Has the lock-down made the streets of Karachi safer and changed our lifestyle as we see more cycling, jogging and simple walks on the road.
When the nationwide lock-down began the country was thrown into a state of disarray and alarm. Businesses temporarily shut down, the world went indoors in their homes, not leaving under any circumstance during the month of March.
As matter progressed, the dynamics of our lifestyle began to shift, prioritizing nature, family and saying healthy when there is no option. Perhaps due to being comfortable with ourselves for a significant amount of time and needing space to breathe, the trend of cycling became appealing, with the streets more or less emptier.
If one were to glance out their doorstep in the months of April and May, they might have glimpsed families going on a stroll, cyclists at the empty Sea-View beach, or around the block. The emptiness caused by the pandemic sanctioned a safer chance to get not only some fresh air, but time outside, without worrying about being out in public, or imminent danger. This consequently affected women more, who were finally able to be out, cycle, walk, jog outdoors, as the environment was temporarily safer.
The quarantine hit was sometime toward end of February, with matters intensifying in March; everything shut down, forcing us to stay indoors, our world needed a break, a change. We may not think about it from this different perspective but it forced the people of Karachi to change with the times, it changed the world and still is in the process of change. The first few weeks went by and people were restless, eager to go out and socialize, being the sociable creatures that are, we decided we couldn't stay "suffocated" indoors like this much longer. Without breaking the laws set in place people decided to find a loophole to tackle the situation. In many other countries this is very normal, as it should be everywhere but in Karachi, and Pakistan, this was a whole new normal.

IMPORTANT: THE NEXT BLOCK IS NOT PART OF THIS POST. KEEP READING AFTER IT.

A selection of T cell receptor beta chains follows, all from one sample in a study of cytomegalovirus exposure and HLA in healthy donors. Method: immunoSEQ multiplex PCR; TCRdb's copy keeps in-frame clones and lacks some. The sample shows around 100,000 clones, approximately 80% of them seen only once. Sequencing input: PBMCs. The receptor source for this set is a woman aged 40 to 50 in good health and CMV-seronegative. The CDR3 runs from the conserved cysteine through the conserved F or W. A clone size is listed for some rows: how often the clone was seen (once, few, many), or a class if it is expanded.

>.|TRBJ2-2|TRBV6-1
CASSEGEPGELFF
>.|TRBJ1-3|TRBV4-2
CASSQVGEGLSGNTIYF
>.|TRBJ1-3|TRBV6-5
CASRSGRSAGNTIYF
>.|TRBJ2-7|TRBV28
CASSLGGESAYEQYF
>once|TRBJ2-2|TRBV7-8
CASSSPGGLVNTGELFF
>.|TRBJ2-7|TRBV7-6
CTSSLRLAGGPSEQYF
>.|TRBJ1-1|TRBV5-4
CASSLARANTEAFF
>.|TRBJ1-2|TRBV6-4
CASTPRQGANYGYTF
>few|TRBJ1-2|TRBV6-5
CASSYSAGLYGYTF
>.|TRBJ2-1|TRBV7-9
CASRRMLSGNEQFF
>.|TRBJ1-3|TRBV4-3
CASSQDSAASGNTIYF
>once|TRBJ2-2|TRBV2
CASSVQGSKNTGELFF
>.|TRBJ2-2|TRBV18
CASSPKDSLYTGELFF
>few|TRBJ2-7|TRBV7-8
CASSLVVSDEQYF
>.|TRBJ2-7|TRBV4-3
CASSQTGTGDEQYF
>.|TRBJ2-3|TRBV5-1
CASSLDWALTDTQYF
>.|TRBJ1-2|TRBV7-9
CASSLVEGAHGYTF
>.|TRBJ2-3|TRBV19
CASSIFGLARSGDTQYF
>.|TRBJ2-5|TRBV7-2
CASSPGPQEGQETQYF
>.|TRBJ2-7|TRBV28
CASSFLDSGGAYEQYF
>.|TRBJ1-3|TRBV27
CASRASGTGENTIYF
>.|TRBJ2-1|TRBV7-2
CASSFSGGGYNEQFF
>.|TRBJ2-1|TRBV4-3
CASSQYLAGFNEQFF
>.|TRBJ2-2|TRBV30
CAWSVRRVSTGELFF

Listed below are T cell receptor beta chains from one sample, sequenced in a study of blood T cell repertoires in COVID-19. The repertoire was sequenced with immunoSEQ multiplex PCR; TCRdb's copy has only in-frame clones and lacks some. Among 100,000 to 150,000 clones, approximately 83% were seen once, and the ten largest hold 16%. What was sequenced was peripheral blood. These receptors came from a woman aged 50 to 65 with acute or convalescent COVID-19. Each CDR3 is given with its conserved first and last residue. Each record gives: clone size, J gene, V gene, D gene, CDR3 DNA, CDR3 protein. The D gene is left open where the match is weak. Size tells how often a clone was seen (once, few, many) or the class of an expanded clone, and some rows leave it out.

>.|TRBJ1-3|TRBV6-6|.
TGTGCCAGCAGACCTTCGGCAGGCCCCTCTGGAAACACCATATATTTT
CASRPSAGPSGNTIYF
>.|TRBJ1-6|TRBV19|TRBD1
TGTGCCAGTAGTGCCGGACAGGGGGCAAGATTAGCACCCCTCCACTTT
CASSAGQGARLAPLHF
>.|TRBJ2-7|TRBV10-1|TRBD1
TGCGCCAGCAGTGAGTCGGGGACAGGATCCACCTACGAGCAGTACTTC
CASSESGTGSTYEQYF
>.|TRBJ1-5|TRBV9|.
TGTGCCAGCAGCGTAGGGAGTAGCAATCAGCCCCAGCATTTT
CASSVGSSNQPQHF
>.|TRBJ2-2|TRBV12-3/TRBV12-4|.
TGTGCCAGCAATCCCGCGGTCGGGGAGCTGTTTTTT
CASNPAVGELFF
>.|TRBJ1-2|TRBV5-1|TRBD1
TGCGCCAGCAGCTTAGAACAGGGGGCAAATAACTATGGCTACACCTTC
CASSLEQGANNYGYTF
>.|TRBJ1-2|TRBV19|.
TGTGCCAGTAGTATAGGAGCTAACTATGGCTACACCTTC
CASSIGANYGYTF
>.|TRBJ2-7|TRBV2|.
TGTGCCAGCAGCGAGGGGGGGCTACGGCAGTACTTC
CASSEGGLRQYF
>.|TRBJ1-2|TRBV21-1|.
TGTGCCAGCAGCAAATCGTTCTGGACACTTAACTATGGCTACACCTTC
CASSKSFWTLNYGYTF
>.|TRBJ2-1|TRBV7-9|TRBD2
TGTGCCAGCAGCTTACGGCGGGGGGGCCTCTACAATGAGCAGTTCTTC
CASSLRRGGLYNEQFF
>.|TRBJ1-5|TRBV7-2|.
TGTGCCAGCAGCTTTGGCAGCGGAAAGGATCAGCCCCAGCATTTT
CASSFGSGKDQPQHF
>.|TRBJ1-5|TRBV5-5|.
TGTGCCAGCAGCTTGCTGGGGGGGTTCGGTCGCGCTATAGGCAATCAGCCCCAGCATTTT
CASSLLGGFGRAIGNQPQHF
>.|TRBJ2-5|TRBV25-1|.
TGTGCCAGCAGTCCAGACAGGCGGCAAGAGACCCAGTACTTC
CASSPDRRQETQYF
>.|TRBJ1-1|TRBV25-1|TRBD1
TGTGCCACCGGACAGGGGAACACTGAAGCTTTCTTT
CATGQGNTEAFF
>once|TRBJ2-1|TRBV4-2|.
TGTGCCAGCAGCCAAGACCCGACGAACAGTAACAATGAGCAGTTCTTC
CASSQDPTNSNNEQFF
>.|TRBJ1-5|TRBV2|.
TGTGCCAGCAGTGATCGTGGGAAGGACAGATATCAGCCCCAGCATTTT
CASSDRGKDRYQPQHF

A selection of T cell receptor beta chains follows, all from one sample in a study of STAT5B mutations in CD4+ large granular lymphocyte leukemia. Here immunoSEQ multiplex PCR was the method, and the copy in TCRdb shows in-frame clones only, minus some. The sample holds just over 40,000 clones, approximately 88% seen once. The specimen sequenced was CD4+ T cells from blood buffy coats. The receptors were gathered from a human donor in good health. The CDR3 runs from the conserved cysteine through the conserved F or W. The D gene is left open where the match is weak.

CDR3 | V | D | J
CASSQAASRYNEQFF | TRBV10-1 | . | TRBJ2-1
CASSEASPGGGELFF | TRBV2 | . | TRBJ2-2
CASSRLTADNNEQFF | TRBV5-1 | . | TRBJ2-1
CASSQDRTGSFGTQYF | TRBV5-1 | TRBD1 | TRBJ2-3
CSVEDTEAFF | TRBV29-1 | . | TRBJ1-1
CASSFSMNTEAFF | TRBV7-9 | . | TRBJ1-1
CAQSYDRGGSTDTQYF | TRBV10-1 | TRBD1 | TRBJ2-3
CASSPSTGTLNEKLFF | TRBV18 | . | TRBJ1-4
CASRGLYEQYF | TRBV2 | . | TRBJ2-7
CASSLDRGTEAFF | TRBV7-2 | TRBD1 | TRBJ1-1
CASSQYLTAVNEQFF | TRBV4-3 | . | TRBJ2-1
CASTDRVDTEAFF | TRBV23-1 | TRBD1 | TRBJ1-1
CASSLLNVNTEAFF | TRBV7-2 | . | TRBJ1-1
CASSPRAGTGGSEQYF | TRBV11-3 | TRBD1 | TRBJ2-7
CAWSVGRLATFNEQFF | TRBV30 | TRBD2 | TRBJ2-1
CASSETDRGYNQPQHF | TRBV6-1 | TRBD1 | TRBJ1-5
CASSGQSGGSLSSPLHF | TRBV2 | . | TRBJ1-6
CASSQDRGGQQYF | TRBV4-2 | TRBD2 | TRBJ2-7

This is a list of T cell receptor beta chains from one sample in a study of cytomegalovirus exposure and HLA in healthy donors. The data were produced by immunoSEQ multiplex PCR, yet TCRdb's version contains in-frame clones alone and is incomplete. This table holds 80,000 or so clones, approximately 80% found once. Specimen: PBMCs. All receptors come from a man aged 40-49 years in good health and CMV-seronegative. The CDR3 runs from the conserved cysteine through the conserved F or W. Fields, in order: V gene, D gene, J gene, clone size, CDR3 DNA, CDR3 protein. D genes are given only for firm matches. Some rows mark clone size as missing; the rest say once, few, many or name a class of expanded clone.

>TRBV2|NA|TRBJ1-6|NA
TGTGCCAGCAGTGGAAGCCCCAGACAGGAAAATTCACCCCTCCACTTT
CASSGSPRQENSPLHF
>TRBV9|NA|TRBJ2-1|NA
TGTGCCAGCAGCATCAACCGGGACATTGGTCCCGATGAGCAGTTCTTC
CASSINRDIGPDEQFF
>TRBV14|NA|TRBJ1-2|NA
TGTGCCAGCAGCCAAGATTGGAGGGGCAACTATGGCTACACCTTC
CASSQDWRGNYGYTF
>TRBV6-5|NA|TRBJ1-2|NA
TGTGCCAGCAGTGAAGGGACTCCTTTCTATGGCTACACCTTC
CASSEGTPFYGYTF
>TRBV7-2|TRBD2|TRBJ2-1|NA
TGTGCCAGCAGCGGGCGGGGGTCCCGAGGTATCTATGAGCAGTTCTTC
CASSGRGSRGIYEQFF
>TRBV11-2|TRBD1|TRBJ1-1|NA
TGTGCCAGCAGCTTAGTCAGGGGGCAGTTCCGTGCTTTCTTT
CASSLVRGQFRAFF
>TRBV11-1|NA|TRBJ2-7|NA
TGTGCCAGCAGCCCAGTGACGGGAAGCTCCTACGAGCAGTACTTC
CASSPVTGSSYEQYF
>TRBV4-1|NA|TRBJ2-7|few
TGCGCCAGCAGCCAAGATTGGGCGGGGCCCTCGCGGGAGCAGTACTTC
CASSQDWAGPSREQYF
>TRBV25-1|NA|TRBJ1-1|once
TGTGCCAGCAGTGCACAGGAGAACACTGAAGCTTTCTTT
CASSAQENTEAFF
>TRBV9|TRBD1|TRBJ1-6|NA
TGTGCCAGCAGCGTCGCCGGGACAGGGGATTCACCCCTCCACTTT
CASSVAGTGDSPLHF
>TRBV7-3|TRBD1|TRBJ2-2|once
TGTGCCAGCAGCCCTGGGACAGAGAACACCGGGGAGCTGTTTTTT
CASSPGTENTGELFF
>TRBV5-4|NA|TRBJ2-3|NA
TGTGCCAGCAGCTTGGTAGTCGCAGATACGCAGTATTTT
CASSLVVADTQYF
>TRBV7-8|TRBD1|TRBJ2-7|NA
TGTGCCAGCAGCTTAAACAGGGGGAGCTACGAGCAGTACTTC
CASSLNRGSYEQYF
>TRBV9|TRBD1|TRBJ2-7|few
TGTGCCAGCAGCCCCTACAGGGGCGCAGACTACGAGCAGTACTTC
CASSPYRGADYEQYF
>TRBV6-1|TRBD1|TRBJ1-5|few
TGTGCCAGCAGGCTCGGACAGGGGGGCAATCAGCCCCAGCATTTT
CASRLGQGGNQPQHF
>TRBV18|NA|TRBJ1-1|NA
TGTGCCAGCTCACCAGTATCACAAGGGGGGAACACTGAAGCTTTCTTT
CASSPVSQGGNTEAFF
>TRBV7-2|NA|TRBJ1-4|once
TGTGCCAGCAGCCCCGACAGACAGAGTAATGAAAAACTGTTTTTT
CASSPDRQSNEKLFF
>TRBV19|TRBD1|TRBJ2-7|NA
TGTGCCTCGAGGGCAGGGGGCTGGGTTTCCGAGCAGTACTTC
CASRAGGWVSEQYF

Gradually, smaller numbers of people began occupying the streets as they should, going on walks, runs cycling, rollerblading and skateboarding. In our society, this is labelled as "unconventional", with people using the lack of crowded streets to enjoy a bout of fresh air. As women living in Pakistan we didn't realize that it had to take something as big and horrible as a pandemic in order for us to feel safe in our own rightful spaces. It is quite unfortunate that this pandemic took place but that doesn't mean we shouldn't celebrate our choti choti khushiyan (in our case pretty big), looking for light in the darkness is hardly a crime.
Social media was another platform which saw people using the quarantine period to do more recreational activities, with cycling becoming a group activity for family and friends to enjoy in, till today. On journeys outside the home, we can see glimpses of women enjoying their evening walks, or early morning; couples bonding outdoors and walking around near their homes, as well as other forms of exercise. The nation on a break gave the people a breather of sorts, where they were able to take time for the little things, which are, in fact, the big things.
Multiple situations have played themselves out which see the people of the city focusing their time, efforts and energy into more productive activities, promoting a healthier lifestyle and allowing men and women of all ages to use their public spaces at will. Not entirely aware of the fact that their very presence is changing and creating a totally different atmosphere. Just by being present they are making a difference, hoping that this brings some positivity to our strange predicament. Change can only occur when we acquire it, this break or "hiatus" has garnered time to think and respond without intentionally bringing these peaceful ways of co-existing amongst ourselves, it's simply how we have adapted.
With exercise, freedom from fear and a cleaner way of living, we cannot help but commend how the empty streets and higher safety measures have had a healthy effect on our mental health. An afterthought, as the question remains, will the situation change going back toward the new normal, post-pandemic life? Or will we adapt to these new and profound dynamics that have integrated themselves into our lifestyle.